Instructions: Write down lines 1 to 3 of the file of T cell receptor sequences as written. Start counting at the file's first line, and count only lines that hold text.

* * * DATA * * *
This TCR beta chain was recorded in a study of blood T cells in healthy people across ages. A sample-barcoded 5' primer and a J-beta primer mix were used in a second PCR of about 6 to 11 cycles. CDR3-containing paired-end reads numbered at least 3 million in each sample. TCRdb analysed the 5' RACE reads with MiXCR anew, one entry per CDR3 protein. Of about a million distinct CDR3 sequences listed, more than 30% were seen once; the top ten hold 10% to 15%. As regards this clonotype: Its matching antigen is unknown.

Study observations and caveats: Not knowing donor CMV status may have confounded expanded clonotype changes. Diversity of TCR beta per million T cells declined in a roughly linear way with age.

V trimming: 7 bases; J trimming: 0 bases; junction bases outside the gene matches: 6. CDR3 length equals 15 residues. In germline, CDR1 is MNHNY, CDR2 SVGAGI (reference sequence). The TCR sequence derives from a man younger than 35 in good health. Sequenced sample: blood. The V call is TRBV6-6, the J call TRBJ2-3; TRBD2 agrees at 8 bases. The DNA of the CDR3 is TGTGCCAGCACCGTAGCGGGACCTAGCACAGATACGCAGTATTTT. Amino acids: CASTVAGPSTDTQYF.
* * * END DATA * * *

This TCR beta chain was recorded in a study of blood T cells in healthy people across ages. A sample-barcoded 5' primer and a J-beta primer mix were used in a second PCR of about 6 to 11 cycles. CDR3-containing paired-end reads numbered at least 3 million in each sample. TCRdb analysed the 5' RACE reads with MiXCR anew, one entry per CDR3 protein. Of about a million distinct CDR3 sequences listed, more than 30% were seen once; the top ten hold 10% to 15%. As regards this clonotype: Its matching antigen is unknown.

Study observations and caveats: Not knowing donor CMV status may have confounded expanded clonotype changes. Diversity of TCR beta per million T cells declined in a roughly linear way with age.

V trimming: 7 bases; J trimming: 0 bases; junction bases outside the gene matches: 6. CDR3 length equals 15 residues. In germline, CDR1 is MNHNY, CDR2 SVGAGI (reference sequence). The TCR sequence derives from a man younger than 35 in good health. Sequenced sample: blood. The V call is TRBV6-6, the J call TRBJ2-3; TRBD2 agrees at 8 bases. The DNA of the CDR3 is TGTGCCAGCACCGTAGCGGGACCTAGCACAGATACGCAGTATTTT. Amino acids: CASTVAGPSTDTQYF.